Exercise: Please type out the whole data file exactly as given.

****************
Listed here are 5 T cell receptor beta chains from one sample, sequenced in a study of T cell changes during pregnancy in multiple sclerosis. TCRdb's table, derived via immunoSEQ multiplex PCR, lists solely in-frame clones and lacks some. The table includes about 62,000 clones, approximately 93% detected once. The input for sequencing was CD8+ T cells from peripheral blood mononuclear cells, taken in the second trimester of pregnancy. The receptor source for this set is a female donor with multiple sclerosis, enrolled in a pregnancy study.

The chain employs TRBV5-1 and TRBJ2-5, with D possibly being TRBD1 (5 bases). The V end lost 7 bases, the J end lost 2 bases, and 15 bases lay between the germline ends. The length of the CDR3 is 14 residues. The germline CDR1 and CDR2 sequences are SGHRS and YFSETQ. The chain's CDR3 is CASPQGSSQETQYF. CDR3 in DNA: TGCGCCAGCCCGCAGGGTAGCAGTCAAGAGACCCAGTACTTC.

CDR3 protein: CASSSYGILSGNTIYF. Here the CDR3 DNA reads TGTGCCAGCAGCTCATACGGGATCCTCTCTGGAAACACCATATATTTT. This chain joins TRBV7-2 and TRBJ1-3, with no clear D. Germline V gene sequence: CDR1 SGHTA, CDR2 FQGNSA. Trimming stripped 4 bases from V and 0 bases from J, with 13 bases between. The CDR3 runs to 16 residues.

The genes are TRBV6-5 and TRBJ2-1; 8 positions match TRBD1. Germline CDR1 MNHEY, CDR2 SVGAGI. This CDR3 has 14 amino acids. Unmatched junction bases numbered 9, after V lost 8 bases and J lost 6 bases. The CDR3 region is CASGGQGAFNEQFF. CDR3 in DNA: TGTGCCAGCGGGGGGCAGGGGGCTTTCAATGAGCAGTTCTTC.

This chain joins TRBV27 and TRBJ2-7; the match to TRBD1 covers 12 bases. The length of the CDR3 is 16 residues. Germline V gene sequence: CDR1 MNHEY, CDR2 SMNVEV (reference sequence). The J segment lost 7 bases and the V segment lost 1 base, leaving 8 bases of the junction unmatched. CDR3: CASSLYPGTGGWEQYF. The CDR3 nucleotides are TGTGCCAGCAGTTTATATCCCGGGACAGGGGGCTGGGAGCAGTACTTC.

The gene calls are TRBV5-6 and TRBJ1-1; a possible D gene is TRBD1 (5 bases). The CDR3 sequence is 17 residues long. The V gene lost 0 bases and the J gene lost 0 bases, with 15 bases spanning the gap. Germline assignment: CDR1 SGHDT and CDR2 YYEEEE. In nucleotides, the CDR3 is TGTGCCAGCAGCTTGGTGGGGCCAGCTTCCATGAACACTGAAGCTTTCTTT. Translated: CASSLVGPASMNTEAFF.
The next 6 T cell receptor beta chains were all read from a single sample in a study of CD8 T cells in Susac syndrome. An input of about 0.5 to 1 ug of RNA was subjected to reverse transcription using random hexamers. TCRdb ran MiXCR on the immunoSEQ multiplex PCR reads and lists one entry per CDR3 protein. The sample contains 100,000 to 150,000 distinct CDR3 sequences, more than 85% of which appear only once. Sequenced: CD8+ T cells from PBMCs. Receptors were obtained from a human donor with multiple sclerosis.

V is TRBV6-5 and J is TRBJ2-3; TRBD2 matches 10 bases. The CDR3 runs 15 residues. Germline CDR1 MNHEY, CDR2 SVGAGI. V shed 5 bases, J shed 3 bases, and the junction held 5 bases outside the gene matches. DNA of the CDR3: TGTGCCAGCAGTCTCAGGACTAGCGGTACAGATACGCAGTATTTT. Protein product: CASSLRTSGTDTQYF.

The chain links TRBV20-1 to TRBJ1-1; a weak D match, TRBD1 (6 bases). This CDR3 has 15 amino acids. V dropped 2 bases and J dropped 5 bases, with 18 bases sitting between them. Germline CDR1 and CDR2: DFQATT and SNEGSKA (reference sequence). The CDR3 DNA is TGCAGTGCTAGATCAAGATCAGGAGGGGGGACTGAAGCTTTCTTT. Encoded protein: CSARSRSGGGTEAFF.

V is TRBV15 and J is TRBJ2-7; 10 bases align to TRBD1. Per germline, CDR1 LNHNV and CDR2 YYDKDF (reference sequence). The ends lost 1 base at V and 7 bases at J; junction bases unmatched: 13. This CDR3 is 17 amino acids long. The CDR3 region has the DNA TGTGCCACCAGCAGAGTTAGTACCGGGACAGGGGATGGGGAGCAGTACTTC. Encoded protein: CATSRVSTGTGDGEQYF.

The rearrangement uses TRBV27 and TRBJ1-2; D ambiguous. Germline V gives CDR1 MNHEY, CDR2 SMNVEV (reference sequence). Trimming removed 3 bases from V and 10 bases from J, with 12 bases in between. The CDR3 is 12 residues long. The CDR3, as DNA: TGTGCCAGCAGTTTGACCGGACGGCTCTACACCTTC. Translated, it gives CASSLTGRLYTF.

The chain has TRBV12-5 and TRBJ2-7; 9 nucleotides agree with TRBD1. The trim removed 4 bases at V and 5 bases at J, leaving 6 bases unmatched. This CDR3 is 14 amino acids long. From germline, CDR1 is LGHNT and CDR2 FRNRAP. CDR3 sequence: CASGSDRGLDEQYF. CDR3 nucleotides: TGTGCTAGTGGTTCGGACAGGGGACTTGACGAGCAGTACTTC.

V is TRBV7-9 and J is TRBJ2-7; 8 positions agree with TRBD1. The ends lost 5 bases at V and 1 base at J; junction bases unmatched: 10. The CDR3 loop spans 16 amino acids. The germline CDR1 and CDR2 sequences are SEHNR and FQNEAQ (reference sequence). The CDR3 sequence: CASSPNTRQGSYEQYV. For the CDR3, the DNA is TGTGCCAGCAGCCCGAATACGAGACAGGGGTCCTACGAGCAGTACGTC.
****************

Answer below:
Listed here are 5 T cell receptor beta chains from one sample, sequenced in a study of T cell changes during pregnancy in multiple sclerosis. TCRdb's table, derived via immunoSEQ multiplex PCR, lists solely in-frame clones and lacks some. The table includes about 62,000 clones, approximately 93% detected once. The input for sequencing was CD8+ T cells from peripheral blood mononuclear cells, taken in the second trimester of pregnancy. The receptor source for this set is a female donor with multiple sclerosis, enrolled in a pregnancy study.

The chain employs TRBV5-1 and TRBJ2-5, with D possibly being TRBD1 (5 bases). The V end lost 7 bases, the J end lost 2 bases, and 15 bases lay between the germline ends. The length of the CDR3 is 14 residues. The germline CDR1 and CDR2 sequences are SGHRS and YFSETQ. The chain's CDR3 is CASPQGSSQETQYF. CDR3 in DNA: TGCGCCAGCCCGCAGGGTAGCAGTCAAGAGACCCAGTACTTC.

CDR3 protein: CASSSYGILSGNTIYF. Here the CDR3 DNA reads TGTGCCAGCAGCTCATACGGGATCCTCTCTGGAAACACCATATATTTT. This chain joins TRBV7-2 and TRBJ1-3, with no clear D. Germline V gene sequence: CDR1 SGHTA, CDR2 FQGNSA. Trimming stripped 4 bases from V and 0 bases from J, with 13 bases between. The CDR3 runs to 16 residues.

The genes are TRBV6-5 and TRBJ2-1; 8 positions match TRBD1. Germline CDR1 MNHEY, CDR2 SVGAGI. This CDR3 has 14 amino acids. Unmatched junction bases numbered 9, after V lost 8 bases and J lost 6 bases. The CDR3 region is CASGGQGAFNEQFF. CDR3 in DNA: TGTGCCAGCGGGGGGCAGGGGGCTTTCAATGAGCAGTTCTTC.

This chain joins TRBV27 and TRBJ2-7; the match to TRBD1 covers 12 bases. The length of the CDR3 is 16 residues. Germline V gene sequence: CDR1 MNHEY, CDR2 SMNVEV (reference sequence). The J segment lost 7 bases and the V segment lost 1 base, leaving 8 bases of the junction unmatched. CDR3: CASSLYPGTGGWEQYF. The CDR3 nucleotides are TGTGCCAGCAGTTTATATCCCGGGACAGGGGGCTGGGAGCAGTACTTC.

The gene calls are TRBV5-6 and TRBJ1-1; a possible D gene is TRBD1 (5 bases). The CDR3 sequence is 17 residues long. The V gene lost 0 bases and the J gene lost 0 bases, with 15 bases spanning the gap. Germline assignment: CDR1 SGHDT and CDR2 YYEEEE. In nucleotides, the CDR3 is TGTGCCAGCAGCTTGGTGGGGCCAGCTTCCATGAACACTGAAGCTTTCTTT. Translated: CASSLVGPASMNTEAFF.
The next 6 T cell receptor beta chains were all read from a single sample in a study of CD8 T cells in Susac syndrome. An input of about 0.5 to 1 ug of RNA was subjected to reverse transcription using random hexamers. TCRdb ran MiXCR on the immunoSEQ multiplex PCR reads and lists one entry per CDR3 protein. The sample contains 100,000 to 150,000 distinct CDR3 sequences, more than 85% of which appear only once. Sequenced: CD8+ T cells from PBMCs. Receptors were obtained from a human donor with multiple sclerosis.

V is TRBV6-5 and J is TRBJ2-3; TRBD2 matches 10 bases. The CDR3 runs 15 residues. Germline CDR1 MNHEY, CDR2 SVGAGI. V shed 5 bases, J shed 3 bases, and the junction held 5 bases outside the gene matches. DNA of the CDR3: TGTGCCAGCAGTCTCAGGACTAGCGGTACAGATACGCAGTATTTT. Protein product: CASSLRTSGTDTQYF.

The chain links TRBV20-1 to TRBJ1-1; a weak D match, TRBD1 (6 bases). This CDR3 has 15 amino acids. V dropped 2 bases and J dropped 5 bases, with 18 bases sitting between them. Germline CDR1 and CDR2: DFQATT and SNEGSKA (reference sequence). The CDR3 DNA is TGCAGTGCTAGATCAAGATCAGGAGGGGGGACTGAAGCTTTCTTT. Encoded protein: CSARSRSGGGTEAFF.

V is TRBV15 and J is TRBJ2-7; 10 bases align to TRBD1. Per germline, CDR1 LNHNV and CDR2 YYDKDF (reference sequence). The ends lost 1 base at V and 7 bases at J; junction bases unmatched: 13. This CDR3 is 17 amino acids long. The CDR3 region has the DNA TGTGCCACCAGCAGAGTTAGTACCGGGACAGGGGATGGGGAGCAGTACTTC. Encoded protein: CATSRVSTGTGDGEQYF.

The rearrangement uses TRBV27 and TRBJ1-2; D ambiguous. Germline V gives CDR1 MNHEY, CDR2 SMNVEV (reference sequence). Trimming removed 3 bases from V and 10 bases from J, with 12 bases in between. The CDR3 is 12 residues long. The CDR3, as DNA: TGTGCCAGCAGTTTGACCGGACGGCTCTACACCTTC. Translated, it gives CASSLTGRLYTF.

The chain has TRBV12-5 and TRBJ2-7; 9 nucleotides agree with TRBD1. The trim removed 4 bases at V and 5 bases at J, leaving 6 bases unmatched. This CDR3 is 14 amino acids long. From germline, CDR1 is LGHNT and CDR2 FRNRAP. CDR3 sequence: CASGSDRGLDEQYF. CDR3 nucleotides: TGTGCTAGTGGTTCGGACAGGGGACTTGACGAGCAGTACTTC.

V is TRBV7-9 and J is TRBJ2-7; 8 positions agree with TRBD1. The ends lost 5 bases at V and 1 base at J; junction bases unmatched: 10. The CDR3 loop spans 16 amino acids. The germline CDR1 and CDR2 sequences are SEHNR and FQNEAQ (reference sequence). The CDR3 sequence: CASSPNTRQGSYEQYV. For the CDR3, the DNA is TGTGCCAGCAGCCCGAATACGAGACAGGGGTCCTACGAGCAGTACGTC.